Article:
Record: 5-11 (4th in AFC West)
2019 Offensive Points-Per-Game: 21.1 (21st)
2019 Total Defense-adjusted Value Over Average: -6.8% (21st)
The Los Angeles Chargers’ 2019 season didn’t go as planned. Running back Melvin Gordon held out to begin the year and star defensive back Derwin James missed the first 12 weeks of the season with a foot injury. Quarterback Philip Rivers remained a gunslinger with his 7.8 YPA and 8.6 intended air yards per throw last season, but his arm strength and accuracy have lessened over the years, evident by his career-worst interception percentage of 3.4%. Gordon wasn’t very effective on the ground, averaging 3.8 yards-per-carry, although his holdout led to the breakout of Austin Ekeler. Ekeler averaged 4.2 yards-per-carry on 132 attempts while adding 92 receptions for 993 yards and 11 total touchdowns. Keenan Allen put fourth another solid, albeit frustrating at times season. He finished as WR6 in PPR leagues, but failed to top 55 receiving yards five times between Week 4 to 9. Mike Williams was very hit or miss last season, finishing the year as WR41 in PPR. Despite only appearing in 12 games, tight end Hunter henry still finished ninth amongst tight ends in PPR.
- RT, Bryan Bulaga
- CB, Chris Harris
- DT, Linval Joseph
- OLB, Nick Vigil
- G, Trai Turner
- QB, Justin Herbert
- LB, Kenneth Murray
- RB, Josh Kelley
- QB, Philip Rivers
- T, Russel Okung
- OLB, Thomas Davis
- WR, Travis Benjamin
- RB, Melvin Gordon
4 major storylines for 2020
How will the team’s quarterback situation shake out?
To begin the season, it sure seems like Tyrod Taylor has the inside track to start at quarterback.
It’s been a while since Taylor has seen some consistent game action as the veteran QB threw just six passes last season. Taylor, however, is very limited in what he can do as a passer. His yards-per-attempt has finished below 7.0 in each of his last two seasons as a starter, and he is certainly not a QB that will take over a football game.
First-round QB Justin Herbert will likely takeover at some point this season as the Chargers gauge what they have in the gunslinger. Herbert’s 6’6”, 239 lbs frame, big arm and mobility make him a very intriguing prospect. He’s not a perfect prospect as working through his progressions and deep-pass consistency are areas that need improvement. My guess is that exiting the team’s Week 10 bye, Herbert will assume control of the offense.
How do we value Mike Williams in 2020?
Williams is a jump ball, contested catch machine. Last season, he finished with the second least separation yards per target in the NFL with 2.0. Having Rivers at QB was both a blessing and a curse. The veteran still chucked the ball downfield a ton, the issue was he clearly didn’t have the same touch on his deep balls. In 2020, Williams will start the year with Taylor, and that’s concerning for Williams.
His 17.4 average targeted air yards led the NFL in 2019, but I have serious doubts his deep-threat style of game will mesh well with Taylor. He’s currently WR49 in Yahoo Drafts with an ADP of 126.6. I’m not picking him often in drafts or mock drafts.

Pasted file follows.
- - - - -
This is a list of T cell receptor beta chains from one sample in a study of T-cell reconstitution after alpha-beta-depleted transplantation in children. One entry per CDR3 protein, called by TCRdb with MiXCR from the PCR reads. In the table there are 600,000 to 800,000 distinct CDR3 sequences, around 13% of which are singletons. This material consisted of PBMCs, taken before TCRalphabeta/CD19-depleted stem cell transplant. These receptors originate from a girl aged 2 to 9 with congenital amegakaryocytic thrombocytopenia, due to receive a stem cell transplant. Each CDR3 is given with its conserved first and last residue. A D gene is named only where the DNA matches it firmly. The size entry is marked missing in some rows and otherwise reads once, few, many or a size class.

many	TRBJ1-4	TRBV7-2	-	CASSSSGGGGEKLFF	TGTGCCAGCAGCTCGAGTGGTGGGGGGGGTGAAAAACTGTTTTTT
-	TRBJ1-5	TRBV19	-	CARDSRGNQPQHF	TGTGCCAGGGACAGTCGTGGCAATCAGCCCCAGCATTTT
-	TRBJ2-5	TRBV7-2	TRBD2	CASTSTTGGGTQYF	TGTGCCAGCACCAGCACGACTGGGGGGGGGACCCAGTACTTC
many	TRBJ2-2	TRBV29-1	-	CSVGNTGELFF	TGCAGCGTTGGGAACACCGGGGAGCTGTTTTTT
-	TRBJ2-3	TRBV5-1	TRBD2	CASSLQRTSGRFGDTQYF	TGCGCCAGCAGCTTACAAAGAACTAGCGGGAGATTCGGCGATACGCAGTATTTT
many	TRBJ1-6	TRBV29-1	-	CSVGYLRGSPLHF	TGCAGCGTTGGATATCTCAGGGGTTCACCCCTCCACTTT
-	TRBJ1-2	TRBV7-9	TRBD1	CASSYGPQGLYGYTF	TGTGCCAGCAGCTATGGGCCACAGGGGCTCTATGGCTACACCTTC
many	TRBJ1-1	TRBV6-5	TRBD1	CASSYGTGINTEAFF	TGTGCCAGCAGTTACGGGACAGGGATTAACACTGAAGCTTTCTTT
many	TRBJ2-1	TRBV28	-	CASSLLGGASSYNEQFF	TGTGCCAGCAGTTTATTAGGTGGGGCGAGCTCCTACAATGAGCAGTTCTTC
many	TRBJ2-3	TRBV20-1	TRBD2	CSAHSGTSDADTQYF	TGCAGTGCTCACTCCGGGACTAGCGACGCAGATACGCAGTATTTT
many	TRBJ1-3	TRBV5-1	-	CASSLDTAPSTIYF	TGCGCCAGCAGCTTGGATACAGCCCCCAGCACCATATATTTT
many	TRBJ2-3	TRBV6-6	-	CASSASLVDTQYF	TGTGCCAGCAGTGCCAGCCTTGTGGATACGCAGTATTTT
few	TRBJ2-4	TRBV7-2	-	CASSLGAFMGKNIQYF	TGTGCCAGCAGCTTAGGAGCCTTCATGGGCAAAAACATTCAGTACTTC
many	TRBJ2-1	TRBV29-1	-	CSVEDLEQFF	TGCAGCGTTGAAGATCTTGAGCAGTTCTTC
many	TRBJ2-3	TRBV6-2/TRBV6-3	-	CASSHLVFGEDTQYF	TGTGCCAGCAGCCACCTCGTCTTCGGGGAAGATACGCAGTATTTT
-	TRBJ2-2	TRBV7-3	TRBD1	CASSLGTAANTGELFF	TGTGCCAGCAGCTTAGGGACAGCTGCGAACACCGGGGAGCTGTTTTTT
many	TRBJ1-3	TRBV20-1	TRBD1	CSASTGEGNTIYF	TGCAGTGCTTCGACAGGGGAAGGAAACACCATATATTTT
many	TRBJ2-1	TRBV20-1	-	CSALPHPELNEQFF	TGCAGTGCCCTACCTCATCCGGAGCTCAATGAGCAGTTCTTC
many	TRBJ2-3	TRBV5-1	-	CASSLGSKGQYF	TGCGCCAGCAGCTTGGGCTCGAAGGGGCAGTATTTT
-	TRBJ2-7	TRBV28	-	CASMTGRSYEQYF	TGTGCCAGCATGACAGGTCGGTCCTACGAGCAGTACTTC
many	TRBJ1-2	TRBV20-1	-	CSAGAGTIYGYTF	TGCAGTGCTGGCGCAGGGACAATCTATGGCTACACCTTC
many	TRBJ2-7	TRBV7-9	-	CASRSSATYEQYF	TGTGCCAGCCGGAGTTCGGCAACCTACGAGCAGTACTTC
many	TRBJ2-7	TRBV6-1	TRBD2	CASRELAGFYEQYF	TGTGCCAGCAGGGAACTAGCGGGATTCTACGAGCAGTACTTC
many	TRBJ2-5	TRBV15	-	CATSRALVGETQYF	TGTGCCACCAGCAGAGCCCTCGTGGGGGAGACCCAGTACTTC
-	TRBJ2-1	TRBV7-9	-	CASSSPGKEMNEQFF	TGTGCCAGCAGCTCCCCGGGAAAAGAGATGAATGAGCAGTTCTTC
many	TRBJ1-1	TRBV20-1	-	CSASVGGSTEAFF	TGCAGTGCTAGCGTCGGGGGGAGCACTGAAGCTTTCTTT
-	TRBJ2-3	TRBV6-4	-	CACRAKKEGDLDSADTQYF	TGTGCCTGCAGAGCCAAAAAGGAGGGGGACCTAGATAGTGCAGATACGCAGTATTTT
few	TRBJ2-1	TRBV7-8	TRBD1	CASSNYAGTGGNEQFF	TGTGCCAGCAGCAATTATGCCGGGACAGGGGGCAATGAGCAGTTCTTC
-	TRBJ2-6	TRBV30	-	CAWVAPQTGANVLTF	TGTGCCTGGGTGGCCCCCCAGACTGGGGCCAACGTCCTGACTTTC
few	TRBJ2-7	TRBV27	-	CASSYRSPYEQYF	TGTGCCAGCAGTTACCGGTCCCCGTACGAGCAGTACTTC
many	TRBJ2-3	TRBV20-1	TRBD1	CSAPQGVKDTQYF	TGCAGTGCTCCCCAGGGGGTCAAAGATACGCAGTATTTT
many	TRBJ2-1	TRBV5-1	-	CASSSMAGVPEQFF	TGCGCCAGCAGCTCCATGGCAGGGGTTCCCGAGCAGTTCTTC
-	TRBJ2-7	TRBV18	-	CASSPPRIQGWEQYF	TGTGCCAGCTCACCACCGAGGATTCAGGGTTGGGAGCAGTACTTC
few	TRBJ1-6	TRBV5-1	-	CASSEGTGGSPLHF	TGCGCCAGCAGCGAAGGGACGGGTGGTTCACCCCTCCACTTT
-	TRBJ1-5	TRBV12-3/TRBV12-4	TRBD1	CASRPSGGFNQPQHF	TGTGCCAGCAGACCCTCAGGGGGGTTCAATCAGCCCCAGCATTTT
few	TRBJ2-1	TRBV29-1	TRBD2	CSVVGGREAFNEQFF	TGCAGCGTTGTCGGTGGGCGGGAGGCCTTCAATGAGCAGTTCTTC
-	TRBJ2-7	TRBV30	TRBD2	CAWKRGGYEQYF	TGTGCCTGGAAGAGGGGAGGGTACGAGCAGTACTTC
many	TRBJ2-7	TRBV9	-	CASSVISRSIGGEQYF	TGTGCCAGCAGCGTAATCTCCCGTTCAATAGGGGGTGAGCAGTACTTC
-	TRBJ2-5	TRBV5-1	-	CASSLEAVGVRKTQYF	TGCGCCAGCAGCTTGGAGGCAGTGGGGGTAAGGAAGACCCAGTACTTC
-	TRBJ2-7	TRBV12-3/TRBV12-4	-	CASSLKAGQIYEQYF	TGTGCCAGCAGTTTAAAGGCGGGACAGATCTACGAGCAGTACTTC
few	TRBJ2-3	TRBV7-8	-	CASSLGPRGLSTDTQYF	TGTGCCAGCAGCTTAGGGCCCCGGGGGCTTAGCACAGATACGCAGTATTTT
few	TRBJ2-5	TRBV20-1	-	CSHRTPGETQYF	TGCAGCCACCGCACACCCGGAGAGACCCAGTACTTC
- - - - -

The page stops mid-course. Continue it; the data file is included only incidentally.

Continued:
Can Austin Ekeler finish as an RB1 again?
Ekeler did more than just fill in for Gordon who held out to start the season. The guitar star posted more than 100 all-purpose yards in three of the first four games of the year. His 92 receptions and 993 receiving yards trailed only Carolina Panthers All-Pro Christian McCaffrey in each category.
The switch to Taylor will likely benefit Ekeler. Taylor, known for not stretching the field, will likely rely on shorter passes which plays perfectly into Ekeler’s skillset as a reliable target out of the backfield. During Taylor’s final season with the Buffalo Bills in 2017, LeSean McCoy led the team in receptions with 59. It’s worth mentioning the Bills trotted out a horrendous WR group that season, but nonetheless, McCoy was Taylor’s go-to target.
Is Hunter Henry a nice value at tight end?
I wouldn’t call Henry a value in fantasy football drafts right now, his ADP in Yahoo leagues is 67.2. Henry is someone, though, that is being fairly valued at the TE position. He finished 8th in points-per-game in PPR leagues last season amongst TEs, and turning just 26 this year, he’s entering the prime of his career.
During Taylor’s three-year tenure as Buffalo’s starter, his No. 1 target was TE Charles Clay. Clay hauled in 157 passes, which is more than Henry has caught over his three years in the NFL. A big, reliable target, Henry should mesh well with Taylor.
Sleeper and Bust
Sleeper: Justin Jackson
For as good of a receiver Ekeler is, he isn’t made to handle the lions-share of the carries. He’ll likely need to be spelled on some early-down work, and with Melvin Gordon gone, I see Justin Jackson assuming the majority of those 162 vacant carries. He was a force all four years he spent at Northwestern University and possesses good burst and agility. He’s a great last-round target as he is currently RB61 on Yahoo with an ADP of 132.8.
Not loaded with many high-end fantasy options, the Chargers don’t really have anyone going ridiculously higher than they should be.
Chargers Players in Rally Towel’s Top-300 2.0 Fantasy Football Rankings
21. RB, Austin Ekeler
62. WR, Kennan Allen
73. TE, Hunter Henry
140. WR, Mike Williams
192. RB, Justin Jackson
197. DST, LAC
222. K, Mike Badgley
228. RB, Joshua Kelley
275. QB, Tyrod Taylor
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